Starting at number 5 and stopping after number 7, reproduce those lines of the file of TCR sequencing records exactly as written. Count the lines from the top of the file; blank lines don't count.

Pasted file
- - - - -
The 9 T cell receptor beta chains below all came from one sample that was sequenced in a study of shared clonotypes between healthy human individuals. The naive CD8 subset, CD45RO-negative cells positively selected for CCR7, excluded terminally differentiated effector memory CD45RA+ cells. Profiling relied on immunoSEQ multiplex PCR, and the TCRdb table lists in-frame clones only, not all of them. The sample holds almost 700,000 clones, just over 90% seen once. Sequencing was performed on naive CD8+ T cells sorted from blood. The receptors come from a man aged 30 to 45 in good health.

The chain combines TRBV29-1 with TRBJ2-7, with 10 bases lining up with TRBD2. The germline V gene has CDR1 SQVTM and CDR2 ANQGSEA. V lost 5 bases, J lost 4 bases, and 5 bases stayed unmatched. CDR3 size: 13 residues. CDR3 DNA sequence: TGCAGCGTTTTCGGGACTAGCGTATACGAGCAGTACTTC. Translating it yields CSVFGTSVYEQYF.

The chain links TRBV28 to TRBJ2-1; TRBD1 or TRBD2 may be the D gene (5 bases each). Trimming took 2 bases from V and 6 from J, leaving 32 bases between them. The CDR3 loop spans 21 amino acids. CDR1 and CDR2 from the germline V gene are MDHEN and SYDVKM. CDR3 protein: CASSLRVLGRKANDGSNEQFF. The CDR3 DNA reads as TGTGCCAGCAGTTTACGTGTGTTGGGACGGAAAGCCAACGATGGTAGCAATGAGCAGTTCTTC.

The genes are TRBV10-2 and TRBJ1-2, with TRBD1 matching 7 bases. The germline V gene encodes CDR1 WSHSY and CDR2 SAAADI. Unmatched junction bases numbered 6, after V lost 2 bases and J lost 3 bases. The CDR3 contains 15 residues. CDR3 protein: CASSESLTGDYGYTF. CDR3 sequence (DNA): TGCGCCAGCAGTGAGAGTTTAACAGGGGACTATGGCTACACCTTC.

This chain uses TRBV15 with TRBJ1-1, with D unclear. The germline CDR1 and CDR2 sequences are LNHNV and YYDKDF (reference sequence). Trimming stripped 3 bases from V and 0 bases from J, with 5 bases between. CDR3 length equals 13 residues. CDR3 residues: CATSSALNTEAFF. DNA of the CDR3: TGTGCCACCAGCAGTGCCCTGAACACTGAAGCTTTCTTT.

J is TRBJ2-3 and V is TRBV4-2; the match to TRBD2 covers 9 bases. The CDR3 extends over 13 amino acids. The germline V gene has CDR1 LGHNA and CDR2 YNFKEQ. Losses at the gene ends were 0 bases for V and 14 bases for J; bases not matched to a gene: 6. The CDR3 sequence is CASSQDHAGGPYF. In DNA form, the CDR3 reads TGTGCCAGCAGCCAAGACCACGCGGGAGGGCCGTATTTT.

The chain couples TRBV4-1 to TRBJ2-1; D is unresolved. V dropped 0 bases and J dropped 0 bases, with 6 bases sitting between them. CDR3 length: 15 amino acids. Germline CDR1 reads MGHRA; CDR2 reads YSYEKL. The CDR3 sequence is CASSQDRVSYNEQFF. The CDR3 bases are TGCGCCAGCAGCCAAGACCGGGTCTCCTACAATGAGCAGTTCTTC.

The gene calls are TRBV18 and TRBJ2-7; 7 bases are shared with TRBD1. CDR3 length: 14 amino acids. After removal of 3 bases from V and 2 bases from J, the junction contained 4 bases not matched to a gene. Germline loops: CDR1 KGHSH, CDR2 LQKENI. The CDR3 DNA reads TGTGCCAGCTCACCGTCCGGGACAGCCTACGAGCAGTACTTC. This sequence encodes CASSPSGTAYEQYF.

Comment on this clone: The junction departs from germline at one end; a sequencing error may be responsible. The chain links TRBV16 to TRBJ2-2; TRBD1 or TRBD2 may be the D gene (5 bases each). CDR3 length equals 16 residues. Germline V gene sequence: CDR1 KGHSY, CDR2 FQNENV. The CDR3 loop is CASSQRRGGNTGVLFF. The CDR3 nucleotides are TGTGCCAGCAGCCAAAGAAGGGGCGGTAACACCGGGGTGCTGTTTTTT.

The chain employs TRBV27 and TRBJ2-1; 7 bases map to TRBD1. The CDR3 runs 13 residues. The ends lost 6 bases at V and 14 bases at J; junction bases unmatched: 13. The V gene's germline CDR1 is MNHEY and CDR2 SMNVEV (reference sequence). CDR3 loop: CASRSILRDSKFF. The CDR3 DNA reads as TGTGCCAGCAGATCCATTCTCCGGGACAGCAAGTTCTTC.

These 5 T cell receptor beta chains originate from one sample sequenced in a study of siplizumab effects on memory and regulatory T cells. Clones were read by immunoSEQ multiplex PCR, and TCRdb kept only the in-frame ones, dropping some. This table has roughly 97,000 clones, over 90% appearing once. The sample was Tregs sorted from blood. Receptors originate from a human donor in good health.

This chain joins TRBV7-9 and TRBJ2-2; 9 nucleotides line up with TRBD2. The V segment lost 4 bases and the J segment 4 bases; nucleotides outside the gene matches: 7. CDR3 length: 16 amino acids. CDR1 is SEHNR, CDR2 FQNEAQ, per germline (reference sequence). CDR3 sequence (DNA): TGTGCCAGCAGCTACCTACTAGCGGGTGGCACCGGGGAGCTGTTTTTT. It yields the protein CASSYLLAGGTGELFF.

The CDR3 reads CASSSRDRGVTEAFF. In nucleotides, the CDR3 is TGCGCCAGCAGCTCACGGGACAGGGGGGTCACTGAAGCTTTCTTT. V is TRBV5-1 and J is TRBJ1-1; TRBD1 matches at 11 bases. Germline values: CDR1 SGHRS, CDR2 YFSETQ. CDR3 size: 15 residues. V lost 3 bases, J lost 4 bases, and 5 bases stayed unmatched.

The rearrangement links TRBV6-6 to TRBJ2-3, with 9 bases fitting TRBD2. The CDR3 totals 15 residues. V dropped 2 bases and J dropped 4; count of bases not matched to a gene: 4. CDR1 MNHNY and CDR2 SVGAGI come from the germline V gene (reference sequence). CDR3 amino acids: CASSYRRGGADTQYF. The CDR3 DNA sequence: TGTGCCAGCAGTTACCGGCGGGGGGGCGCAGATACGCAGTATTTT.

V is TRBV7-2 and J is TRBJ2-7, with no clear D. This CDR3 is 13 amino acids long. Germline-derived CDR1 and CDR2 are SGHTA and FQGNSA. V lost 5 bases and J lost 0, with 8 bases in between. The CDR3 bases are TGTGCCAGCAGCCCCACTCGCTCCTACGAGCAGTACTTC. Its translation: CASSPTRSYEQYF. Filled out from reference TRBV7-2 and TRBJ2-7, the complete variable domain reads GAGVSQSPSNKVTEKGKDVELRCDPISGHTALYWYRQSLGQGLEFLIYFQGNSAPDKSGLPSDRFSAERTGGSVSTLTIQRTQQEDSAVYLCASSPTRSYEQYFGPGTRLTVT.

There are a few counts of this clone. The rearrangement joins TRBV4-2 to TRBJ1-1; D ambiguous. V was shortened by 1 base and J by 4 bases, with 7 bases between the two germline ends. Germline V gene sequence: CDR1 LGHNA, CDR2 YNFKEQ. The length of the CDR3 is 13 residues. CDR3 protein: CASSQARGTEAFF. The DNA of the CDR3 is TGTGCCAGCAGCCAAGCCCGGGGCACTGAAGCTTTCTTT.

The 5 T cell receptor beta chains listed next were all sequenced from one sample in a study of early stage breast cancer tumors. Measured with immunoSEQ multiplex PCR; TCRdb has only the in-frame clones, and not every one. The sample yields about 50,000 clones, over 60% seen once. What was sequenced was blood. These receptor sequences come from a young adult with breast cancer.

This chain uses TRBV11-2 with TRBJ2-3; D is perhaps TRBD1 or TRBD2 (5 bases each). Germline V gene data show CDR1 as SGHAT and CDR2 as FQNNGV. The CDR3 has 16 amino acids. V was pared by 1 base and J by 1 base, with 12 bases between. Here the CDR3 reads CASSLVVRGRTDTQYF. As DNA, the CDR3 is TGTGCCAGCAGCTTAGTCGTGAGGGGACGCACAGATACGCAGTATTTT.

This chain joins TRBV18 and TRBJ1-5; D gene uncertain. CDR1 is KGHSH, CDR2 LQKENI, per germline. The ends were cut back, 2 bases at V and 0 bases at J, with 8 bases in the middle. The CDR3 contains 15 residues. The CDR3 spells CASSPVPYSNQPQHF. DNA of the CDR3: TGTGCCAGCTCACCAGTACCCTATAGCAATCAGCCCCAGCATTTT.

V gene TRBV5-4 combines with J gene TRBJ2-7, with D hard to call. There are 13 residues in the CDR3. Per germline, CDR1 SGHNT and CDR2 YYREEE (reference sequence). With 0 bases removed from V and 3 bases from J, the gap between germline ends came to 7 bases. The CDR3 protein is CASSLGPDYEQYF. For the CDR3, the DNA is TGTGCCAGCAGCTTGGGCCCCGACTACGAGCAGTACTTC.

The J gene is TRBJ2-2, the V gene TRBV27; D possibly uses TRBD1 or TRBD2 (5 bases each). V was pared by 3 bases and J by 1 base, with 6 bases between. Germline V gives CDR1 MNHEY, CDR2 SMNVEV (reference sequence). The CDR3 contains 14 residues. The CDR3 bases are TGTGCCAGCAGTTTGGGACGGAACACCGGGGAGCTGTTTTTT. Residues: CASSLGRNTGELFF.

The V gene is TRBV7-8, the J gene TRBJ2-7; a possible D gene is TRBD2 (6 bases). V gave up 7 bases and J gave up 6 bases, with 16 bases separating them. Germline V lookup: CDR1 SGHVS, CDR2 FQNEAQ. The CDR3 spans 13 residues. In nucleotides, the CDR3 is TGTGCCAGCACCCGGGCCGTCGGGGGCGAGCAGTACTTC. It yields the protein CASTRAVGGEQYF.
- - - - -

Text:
This chain uses TRBV15 with TRBJ1-1, with D unclear. The germline CDR1 and CDR2 sequences are LNHNV and YYDKDF (reference sequence). Trimming stripped 3 bases from V and 0 bases from J, with 5 bases between. CDR3 length equals 13 residues. CDR3 residues: CATSSALNTEAFF. DNA of the CDR3: TGTGCCACCAGCAGTGCCCTGAACACTGAAGCTTTCTTT.

J is TRBJ2-3 and V is TRBV4-2; the match to TRBD2 covers 9 bases. The CDR3 extends over 13 amino acids. The germline V gene has CDR1 LGHNA and CDR2 YNFKEQ. Losses at the gene ends were 0 bases for V and 14 bases for J; bases not matched to a gene: 6. The CDR3 sequence is CASSQDHAGGPYF. In DNA form, the CDR3 reads TGTGCCAGCAGCCAAGACCACGCGGGAGGGCCGTATTTT.

The chain couples TRBV4-1 to TRBJ2-1; D is unresolved. V dropped 0 bases and J dropped 0 bases, with 6 bases sitting between them. CDR3 length: 15 amino acids. Germline CDR1 reads MGHRA; CDR2 reads YSYEKL. The CDR3 sequence is CASSQDRVSYNEQFF. The CDR3 bases are TGCGCCAGCAGCCAAGACCGGGTCTCCTACAATGAGCAGTTCTTC.